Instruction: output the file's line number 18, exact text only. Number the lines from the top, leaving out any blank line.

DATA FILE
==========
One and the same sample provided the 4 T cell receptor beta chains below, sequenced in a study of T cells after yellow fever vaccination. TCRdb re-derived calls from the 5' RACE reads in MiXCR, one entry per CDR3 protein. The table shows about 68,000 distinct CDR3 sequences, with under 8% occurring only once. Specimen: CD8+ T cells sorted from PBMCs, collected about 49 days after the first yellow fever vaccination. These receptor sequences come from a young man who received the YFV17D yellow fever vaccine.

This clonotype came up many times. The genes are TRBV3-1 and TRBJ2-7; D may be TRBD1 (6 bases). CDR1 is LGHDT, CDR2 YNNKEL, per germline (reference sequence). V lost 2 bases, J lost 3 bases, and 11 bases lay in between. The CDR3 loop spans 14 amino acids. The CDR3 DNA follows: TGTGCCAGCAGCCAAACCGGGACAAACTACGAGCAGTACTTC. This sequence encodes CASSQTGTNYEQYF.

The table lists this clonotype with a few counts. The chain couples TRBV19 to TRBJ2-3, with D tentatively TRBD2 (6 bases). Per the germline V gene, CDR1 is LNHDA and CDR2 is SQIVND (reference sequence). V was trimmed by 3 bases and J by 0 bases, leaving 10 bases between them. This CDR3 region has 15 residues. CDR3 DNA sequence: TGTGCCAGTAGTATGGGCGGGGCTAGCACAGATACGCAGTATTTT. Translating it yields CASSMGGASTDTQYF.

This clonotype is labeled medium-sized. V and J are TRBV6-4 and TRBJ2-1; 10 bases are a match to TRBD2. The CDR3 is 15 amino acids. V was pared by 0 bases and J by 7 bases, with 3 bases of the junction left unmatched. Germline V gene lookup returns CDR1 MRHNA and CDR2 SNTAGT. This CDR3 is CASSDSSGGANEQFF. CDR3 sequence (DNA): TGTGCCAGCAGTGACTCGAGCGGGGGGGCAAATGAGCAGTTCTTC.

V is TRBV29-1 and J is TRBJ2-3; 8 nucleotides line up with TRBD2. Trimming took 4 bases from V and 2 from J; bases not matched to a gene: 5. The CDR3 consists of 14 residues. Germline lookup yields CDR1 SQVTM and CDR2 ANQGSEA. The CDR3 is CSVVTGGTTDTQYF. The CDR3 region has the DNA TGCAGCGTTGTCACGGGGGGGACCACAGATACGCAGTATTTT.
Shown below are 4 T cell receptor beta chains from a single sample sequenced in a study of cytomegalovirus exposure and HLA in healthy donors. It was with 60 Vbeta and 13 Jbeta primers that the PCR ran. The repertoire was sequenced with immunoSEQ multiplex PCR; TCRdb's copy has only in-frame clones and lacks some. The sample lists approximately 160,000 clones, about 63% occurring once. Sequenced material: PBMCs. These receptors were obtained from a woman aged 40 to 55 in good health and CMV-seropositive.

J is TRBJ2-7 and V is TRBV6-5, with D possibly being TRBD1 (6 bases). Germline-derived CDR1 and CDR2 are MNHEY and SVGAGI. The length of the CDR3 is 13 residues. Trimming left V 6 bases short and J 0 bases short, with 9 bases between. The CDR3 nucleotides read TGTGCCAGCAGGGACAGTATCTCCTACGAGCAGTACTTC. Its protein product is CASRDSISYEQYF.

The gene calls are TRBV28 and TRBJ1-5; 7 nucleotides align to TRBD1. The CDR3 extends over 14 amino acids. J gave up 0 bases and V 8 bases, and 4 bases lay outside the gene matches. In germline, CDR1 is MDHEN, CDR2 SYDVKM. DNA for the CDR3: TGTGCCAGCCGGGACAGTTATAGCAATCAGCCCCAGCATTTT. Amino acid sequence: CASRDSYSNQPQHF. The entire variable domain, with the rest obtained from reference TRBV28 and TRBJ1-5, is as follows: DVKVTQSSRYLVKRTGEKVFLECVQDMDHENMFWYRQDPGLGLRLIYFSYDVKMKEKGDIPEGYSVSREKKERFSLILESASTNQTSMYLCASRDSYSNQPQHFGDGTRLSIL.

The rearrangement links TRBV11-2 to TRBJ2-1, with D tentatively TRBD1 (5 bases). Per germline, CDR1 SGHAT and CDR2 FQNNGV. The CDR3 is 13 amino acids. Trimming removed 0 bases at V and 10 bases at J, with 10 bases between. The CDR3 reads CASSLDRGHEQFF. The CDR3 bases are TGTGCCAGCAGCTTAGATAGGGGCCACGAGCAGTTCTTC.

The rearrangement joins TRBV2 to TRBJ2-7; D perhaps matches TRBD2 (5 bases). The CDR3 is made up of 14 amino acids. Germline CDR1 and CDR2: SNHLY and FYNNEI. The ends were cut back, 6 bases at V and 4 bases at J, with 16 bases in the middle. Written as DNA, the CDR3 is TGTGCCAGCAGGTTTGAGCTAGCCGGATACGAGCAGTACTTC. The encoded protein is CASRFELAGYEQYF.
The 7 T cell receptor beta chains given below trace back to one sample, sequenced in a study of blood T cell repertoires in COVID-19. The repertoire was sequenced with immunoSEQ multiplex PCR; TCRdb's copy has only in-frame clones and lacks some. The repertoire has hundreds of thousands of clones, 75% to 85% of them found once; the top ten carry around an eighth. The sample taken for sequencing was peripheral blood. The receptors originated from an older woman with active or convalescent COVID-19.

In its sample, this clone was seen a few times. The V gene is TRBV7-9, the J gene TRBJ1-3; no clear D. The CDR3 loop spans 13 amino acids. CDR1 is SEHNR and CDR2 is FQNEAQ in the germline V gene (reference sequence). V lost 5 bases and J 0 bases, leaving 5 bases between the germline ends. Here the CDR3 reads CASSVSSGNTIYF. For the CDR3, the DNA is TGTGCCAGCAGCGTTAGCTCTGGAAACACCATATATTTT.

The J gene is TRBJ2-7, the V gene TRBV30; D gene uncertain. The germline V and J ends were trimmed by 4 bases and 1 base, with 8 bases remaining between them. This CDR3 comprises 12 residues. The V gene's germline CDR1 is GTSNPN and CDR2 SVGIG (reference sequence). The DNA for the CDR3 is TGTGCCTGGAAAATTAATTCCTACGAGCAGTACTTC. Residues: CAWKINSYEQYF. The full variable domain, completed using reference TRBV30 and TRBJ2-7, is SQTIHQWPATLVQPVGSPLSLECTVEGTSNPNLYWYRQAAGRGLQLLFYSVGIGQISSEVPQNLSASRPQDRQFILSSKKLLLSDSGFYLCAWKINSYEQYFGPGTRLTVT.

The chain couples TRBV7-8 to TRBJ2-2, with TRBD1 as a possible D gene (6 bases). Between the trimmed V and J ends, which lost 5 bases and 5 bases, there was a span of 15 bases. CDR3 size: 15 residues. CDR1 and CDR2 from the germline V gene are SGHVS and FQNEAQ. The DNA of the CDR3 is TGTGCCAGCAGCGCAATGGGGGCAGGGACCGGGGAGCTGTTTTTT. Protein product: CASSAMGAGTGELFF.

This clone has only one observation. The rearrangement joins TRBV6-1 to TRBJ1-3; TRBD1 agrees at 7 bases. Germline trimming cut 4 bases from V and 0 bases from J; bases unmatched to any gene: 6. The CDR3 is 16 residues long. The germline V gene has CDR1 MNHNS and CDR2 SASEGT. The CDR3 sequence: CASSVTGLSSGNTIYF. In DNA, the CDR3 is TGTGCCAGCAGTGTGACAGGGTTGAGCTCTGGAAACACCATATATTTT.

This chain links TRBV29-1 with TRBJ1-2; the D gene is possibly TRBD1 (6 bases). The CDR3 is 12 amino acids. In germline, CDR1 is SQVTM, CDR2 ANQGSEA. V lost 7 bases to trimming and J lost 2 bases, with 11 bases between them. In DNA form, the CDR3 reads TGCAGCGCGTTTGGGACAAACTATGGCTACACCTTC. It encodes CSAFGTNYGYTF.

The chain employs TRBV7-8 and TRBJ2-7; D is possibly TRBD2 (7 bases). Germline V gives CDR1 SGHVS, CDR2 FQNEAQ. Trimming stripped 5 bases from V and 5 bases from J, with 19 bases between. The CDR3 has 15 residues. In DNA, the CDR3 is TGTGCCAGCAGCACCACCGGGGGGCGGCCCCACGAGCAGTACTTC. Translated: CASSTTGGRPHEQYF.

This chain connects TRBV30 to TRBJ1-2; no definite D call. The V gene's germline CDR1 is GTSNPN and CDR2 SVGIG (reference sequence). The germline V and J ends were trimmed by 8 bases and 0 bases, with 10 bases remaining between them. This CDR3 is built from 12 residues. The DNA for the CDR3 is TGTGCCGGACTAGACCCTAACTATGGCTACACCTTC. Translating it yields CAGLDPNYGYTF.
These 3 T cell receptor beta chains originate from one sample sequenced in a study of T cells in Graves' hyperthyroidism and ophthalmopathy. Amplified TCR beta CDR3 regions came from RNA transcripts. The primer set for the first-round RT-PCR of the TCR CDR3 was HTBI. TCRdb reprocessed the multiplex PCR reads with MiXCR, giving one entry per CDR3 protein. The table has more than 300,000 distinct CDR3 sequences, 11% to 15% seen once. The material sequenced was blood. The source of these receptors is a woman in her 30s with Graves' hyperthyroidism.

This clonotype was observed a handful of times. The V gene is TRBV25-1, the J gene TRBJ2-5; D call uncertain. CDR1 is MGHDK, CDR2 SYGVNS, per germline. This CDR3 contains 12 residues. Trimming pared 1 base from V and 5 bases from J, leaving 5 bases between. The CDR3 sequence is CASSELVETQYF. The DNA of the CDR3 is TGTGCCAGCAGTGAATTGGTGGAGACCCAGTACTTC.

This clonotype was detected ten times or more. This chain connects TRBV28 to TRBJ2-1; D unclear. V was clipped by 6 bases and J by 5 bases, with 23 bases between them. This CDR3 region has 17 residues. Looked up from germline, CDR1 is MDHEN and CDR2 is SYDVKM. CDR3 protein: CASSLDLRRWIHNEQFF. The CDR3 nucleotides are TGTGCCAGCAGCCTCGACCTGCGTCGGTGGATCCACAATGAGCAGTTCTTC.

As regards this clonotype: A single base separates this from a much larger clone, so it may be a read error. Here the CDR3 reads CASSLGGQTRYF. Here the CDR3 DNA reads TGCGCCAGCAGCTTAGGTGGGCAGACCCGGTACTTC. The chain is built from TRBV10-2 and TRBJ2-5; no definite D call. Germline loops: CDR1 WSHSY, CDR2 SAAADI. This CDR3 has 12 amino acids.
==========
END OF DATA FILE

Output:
This chain connects TRBV30 to TRBJ1-2; no definite D call. The V gene's germline CDR1 is GTSNPN and CDR2 SVGIG (reference sequence). The germline V and J ends were trimmed by 8 bases and 0 bases, with 10 bases remaining between them. This CDR3 is built from 12 residues. The DNA for the CDR3 is TGTGCCGGACTAGACCCTAACTATGGCTACACCTTC. Translating it yields CAGLDPNYGYTF.